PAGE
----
Google’s Autocomplete feature has attracted a lawsuit from a Hong Kong businessman, as it appears to imply that he is linked to organized crime. The feature implemented by Google a few years ago to assist users of the search engine as they enter queries, returns some suggestions or predictions that are intended to help the user, who, instead of typing, can click on the suggested words or phrases in order to save some time.
The Court in Honk Kong ruled that Albert Yeung, who is chairman of a media conglomerate, could be allowed to sue Google over the suggested results that are returned when his name is entered as a query. Although Google had objected, the court overturned the objections, allowing the defamation lawsuit over the autocomplete suggestions to proceed.
The lawsuit was filed after the company declined to get rid of autocomplete suggestions such as “triad” which are organized crime gangs in China. The term “triad” was attached as an autocomplete suggestion when Albert Yeung was entered as a query, and the suit suggests that there may be link between the query and the autocomplete suggestion.
Lawyers for Google posited that Yeung, who is the owner of an entertainment company, might be better served if the operators of the websites that contained the information were contacted, and asked to remove it. However, the judge disagreed, saying that the responsibility was with Google, who has the ability to censure the content that is published on the search engine. In the ruling, the judge cited the ease with which information or even misinformation can be spread on the web, and suggested that the challenge is to find equilibrium. The billionaire Albert Yeung, who is involved with managing many of Hong Kong’s celebrities demands compensation from Google, claiming that his reputation has been severely damaged.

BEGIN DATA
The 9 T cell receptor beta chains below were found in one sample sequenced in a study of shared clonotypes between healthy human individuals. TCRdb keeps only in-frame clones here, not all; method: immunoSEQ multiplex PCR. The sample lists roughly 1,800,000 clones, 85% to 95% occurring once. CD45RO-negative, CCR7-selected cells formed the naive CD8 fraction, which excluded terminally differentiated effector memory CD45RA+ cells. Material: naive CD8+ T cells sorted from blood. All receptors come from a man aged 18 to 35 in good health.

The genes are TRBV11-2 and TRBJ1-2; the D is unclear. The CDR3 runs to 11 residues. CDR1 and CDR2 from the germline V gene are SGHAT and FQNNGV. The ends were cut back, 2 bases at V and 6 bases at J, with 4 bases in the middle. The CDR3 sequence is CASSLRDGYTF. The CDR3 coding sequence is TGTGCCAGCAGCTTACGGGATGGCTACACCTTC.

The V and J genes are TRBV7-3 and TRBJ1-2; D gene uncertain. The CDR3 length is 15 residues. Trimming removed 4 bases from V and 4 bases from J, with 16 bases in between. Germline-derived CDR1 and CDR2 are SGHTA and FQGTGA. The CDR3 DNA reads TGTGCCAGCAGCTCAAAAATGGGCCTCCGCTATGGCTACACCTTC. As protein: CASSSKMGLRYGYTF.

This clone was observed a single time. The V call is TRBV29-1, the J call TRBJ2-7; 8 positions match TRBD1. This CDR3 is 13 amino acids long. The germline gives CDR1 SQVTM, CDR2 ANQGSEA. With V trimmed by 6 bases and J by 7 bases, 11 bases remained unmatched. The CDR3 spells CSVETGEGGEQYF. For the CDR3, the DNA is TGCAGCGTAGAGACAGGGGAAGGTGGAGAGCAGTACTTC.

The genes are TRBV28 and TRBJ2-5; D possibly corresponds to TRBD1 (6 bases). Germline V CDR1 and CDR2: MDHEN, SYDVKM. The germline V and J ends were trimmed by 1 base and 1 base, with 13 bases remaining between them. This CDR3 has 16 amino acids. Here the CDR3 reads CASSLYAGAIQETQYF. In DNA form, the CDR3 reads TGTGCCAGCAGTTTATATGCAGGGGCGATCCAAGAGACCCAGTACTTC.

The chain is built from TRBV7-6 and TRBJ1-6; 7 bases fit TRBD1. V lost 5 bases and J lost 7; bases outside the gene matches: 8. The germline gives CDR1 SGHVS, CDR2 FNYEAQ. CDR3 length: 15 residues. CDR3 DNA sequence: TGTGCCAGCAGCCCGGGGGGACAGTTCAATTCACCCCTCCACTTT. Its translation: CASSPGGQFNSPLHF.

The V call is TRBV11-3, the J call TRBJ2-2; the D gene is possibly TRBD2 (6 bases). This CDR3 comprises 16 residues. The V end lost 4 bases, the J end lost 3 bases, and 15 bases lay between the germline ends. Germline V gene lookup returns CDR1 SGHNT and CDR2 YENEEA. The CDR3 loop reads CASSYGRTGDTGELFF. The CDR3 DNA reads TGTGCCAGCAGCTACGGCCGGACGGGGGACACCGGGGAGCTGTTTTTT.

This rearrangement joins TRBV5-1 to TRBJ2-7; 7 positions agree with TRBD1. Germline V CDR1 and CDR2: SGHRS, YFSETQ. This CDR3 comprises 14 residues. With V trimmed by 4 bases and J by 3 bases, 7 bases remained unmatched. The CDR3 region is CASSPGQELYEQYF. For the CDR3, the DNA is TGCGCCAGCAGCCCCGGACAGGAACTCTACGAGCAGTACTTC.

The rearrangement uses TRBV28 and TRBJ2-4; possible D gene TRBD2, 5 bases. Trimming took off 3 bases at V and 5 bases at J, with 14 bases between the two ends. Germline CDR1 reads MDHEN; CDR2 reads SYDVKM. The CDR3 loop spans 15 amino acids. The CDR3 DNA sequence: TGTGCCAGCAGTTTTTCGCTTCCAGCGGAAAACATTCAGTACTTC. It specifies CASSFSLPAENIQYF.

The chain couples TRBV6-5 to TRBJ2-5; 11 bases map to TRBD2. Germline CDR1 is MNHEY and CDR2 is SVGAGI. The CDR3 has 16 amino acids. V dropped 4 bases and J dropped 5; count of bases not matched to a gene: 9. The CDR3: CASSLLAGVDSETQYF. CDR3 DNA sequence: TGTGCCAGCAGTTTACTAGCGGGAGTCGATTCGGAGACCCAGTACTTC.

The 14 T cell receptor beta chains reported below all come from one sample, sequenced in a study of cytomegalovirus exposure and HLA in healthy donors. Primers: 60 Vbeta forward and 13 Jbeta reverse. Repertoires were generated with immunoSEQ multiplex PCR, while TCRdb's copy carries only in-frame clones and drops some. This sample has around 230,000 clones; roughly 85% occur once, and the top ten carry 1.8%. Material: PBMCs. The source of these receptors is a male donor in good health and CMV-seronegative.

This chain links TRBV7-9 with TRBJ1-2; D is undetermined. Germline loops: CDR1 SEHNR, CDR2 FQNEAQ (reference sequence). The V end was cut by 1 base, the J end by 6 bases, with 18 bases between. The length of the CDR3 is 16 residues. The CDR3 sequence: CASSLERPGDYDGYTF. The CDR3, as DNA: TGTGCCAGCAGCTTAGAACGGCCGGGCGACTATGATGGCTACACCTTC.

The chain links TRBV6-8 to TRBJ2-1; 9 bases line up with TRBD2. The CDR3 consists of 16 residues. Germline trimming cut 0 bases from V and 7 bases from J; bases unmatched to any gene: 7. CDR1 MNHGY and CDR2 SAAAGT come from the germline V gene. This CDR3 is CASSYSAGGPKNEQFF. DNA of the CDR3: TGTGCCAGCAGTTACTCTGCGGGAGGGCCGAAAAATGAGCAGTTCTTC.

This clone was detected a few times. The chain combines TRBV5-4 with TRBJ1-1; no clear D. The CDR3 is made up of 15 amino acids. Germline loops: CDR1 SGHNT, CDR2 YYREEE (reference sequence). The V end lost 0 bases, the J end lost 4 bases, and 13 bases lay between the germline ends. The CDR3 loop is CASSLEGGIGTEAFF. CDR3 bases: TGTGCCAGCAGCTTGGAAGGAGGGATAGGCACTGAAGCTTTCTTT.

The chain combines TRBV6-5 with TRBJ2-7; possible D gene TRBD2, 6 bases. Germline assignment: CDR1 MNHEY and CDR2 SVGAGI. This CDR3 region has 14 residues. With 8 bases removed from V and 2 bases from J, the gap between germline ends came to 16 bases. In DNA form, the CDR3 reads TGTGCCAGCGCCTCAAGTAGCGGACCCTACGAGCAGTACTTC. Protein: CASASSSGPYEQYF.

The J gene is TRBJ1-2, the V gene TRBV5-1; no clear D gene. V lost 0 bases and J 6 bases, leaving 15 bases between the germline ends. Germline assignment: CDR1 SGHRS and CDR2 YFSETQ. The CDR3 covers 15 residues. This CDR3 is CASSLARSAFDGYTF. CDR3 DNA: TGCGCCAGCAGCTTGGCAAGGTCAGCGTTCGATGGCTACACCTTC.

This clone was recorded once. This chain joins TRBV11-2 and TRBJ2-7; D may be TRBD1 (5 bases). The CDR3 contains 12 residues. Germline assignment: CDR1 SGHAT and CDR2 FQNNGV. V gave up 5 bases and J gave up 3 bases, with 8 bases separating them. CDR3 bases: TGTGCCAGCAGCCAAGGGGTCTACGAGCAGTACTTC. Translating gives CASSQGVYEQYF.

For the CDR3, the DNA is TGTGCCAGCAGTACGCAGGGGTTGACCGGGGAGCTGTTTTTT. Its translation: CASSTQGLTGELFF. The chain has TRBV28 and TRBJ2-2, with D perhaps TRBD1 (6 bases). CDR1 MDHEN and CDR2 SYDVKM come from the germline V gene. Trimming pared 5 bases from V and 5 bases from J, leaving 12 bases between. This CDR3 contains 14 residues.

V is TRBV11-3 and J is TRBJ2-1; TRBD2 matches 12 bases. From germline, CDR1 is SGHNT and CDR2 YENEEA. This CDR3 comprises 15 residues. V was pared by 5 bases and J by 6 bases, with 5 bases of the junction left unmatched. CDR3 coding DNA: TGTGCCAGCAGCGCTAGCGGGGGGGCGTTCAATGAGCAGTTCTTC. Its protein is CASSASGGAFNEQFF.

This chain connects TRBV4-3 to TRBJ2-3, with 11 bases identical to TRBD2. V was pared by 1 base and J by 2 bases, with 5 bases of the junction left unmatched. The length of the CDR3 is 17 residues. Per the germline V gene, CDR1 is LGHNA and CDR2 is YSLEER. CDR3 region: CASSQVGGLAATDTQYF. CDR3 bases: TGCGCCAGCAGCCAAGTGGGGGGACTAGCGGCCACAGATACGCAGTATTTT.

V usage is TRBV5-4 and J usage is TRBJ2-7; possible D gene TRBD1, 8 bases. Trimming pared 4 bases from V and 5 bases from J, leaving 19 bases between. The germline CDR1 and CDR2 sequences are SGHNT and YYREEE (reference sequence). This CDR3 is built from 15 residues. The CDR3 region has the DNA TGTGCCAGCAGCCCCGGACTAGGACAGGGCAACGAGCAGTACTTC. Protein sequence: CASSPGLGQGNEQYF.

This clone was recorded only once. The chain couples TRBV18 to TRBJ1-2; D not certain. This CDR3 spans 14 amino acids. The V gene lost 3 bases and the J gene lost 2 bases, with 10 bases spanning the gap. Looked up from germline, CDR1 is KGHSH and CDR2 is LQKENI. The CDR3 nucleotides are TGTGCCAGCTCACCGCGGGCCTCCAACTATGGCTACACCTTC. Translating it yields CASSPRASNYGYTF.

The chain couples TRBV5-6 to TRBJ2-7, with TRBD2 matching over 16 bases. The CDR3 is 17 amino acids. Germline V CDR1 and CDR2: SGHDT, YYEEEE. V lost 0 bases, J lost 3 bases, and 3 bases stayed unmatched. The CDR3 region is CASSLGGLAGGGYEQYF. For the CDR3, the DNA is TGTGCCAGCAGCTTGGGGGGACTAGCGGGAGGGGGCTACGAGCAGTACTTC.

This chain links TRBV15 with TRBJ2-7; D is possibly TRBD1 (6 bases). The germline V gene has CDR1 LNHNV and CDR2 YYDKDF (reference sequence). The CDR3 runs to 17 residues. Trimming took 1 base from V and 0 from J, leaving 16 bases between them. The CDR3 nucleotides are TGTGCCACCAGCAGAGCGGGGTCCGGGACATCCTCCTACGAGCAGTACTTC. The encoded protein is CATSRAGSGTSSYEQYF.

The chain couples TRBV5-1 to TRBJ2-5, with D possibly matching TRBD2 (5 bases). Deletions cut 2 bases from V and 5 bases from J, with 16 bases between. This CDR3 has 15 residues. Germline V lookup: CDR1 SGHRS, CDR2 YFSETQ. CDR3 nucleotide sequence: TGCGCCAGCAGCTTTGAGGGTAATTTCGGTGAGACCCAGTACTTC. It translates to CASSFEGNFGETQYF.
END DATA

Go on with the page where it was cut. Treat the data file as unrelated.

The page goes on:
This latest challenge for Google follows the recent ruling of the top European court, who ruled earlier this year, that the company and other search engines must comply with requests to remove links to information published on web pages, when search queries are entered. In 2013, a German court ruled favorably for the owner of a nutrition supplements company, who sued Google when autocomplete suggestion included links to fraud and Scientology.
Google has offered no comment on the latest challenge, except to state that more than 70,000 requests to remove links has been received since the ruling by the European court. Critics have suggested that a pattern appears to be developing, and the procedures may have some important ramifications for Google and the manner in which the search engine operates. In addition to handling the multiple numbers of requests for removal that may require some human intervention, the company simultaneously faces the challenge of handling the very sensitive issue of media censorship.
Google may, in order to avoid attracting further legal activity or lawsuits from the autocomplete suggestion feature, need to adapt a more pro-active approach. That same change of approach, however, may have further implications for the notion of net neutrality and censorship.
By Dale Davidson